It's been about 17 months since the launch of the most productive spacecraft ever to orbit the Moon. No, it wasn't a NASA project — in fact, as remarkable as this might seem, since its final Apollo landing 36 years ago the U.S. space agency has launched only one dedicated lunar mission (Lunar Prospector, in 1998).
Instead, the rave reviews are pouring in for a spacecraft built and operated by the Japan Aerospace Exploration Agency (JAXA). Its formal name is the cumbersome and contrived Selenological and Engineering Explorer, or Selene for short. But everyone knows it by its nickname, Kaguya, who was an enchanting Moon princess in Japanese folklore.
I got my first glimpse of Kaguya's results last March, when some of the mission's scientists trekked to the annual Lunar and Planetary Science Conference in Houston, Texas. They razzled and dazzled with incredibly detailed surface images, topographic maps, and (especially intriguing) gravity maps.
Now the Kaguya team has made a scientific splash with a suite of four articles in this week's Science. These emphasize what's been learned about the lunar far side, the mysterious, poorly understood half of the Moon that can't be seen from Earth.
For example, Kaguya's best images, taken with its Terrain Camera, have captured details as small as 35 feet (10 meters) over huge swaths of far-side real estate. Some of these recorded Mare Moscoviense ("Sea of Muscovy"), a lava plain that partially fills one of the far side's most prominent basins — and so named after being discovered in 1959 by the historic lunar flyby made by the Soviet Union's Lunik 3.
The Kaguya images are so crisp that geologists led by JAXA's Junichi Haruyama have found an unexpected paucity of small impact craters on some of the lava surfaces. As they reckon it, these flows must have erupted about 2½ billion years ago — making them fully 500 million years younger than the last known episodes of far-side volcanism.
Another eye-opening result came from Kaguya's laser altimeter, which has been measuring the lunar terrain's highs and lows with 100 times better coverage than previous craft had achieved. The far-side crust, report Hiroshi Araki (National Astronomical Observatory) and others, is rather rigid — that is, less likely to even out its elevations over the eons as has occurred on the near side or on Earth. The essential difference, they conclude, is that the far side has been completely water free, even deep down. "Dry as lunar dust," you might say.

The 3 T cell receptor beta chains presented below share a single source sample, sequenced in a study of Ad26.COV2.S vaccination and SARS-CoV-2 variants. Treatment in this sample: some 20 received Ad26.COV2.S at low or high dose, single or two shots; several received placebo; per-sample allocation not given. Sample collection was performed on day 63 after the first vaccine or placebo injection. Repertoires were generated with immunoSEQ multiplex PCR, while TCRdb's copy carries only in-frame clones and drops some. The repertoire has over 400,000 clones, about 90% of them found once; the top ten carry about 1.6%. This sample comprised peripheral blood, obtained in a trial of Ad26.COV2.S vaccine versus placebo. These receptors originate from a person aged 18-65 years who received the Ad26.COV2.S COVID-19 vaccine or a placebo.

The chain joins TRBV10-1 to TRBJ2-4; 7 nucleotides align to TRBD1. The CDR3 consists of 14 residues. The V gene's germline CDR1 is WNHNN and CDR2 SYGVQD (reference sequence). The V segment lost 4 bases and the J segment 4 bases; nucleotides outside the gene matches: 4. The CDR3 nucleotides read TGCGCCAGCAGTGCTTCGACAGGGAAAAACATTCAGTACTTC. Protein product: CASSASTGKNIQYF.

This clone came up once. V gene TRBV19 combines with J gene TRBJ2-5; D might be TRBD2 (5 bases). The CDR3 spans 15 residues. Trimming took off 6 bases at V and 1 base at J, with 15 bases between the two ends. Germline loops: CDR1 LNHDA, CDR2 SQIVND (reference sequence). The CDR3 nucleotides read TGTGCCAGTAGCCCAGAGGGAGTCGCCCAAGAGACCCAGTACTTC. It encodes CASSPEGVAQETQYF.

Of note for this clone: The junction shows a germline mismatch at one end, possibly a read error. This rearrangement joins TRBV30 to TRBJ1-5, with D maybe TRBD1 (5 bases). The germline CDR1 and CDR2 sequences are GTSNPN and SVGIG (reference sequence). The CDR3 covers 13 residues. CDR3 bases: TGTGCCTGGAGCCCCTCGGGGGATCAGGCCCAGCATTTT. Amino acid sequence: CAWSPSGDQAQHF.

To me, the most intriguing reading in the Science suite concerns striking differences in local gravity that Kaguya found between the Moon's near and far sides. Ever since the 1960s, we've known that the lunar interior is somewhat lumpy; careful radio tracking revealed that orbiting spacecraft sometimes sped up and slowed down ever so slightly as they passed over big, mare-filled basins.
The gravity signatures in and under these basins — and these mass concentrations (mascons) in particular — provide crucial clues to the state of the lunar interior some 3½ billion years ago, when most of the maria made their appearance. Geologists have argued for decades whether the mascons result from the thick "icing" of dense lava atop the basins or from dense mantle material protruding into the weakened crust lying above it.
They do agree that the far side lacks the widespread maria that fill Imbrium, Tranquilitatis, and their kin on the near side. And gravity data back there have been especially hard to come by — after all, how can you follow a spacecraft's motion when its hidden from tracking stations on Earth?
Kaguya's designers cleverly solved this dilemma by dispatching two smaller satellites, named Okina and Ouna, in separate orbits. Okina served as a radio relay that let the team track Kaguya's motion 24/7.
Alas, on February 12th Okina bit the lunar dust, figuratively and literally, ending the far-side gravity measurements.
As the examples at right show, Kaguya found that far-side basins have gravity signatures opposite those of near-side basins: they are gravity "lows," not "highs." No one quite knows what to make of this, though it might be related to the far side's thicker, stiffer crust.
Kudos to JAXA, because Kaguya has performed like a champ. Sure, later this year NASA will counter with its very capable Lunar Reconnaissance Orbiter, complete with a splashy impact in early August. But Japanese engineers plan to plunge Kaguya kamikaze-style into the Moon as well (science manager Manabu Kato couldn't tell me exactly when; "If you can wait till February 18th, I can talk about the new schedule," he teased.)
Besides, Kaguya has a secret PR weapon that NASA can't match: high-def videos shot as the spacecraft coasts 60 miles (100 km) above the lunar landscape. Check them out!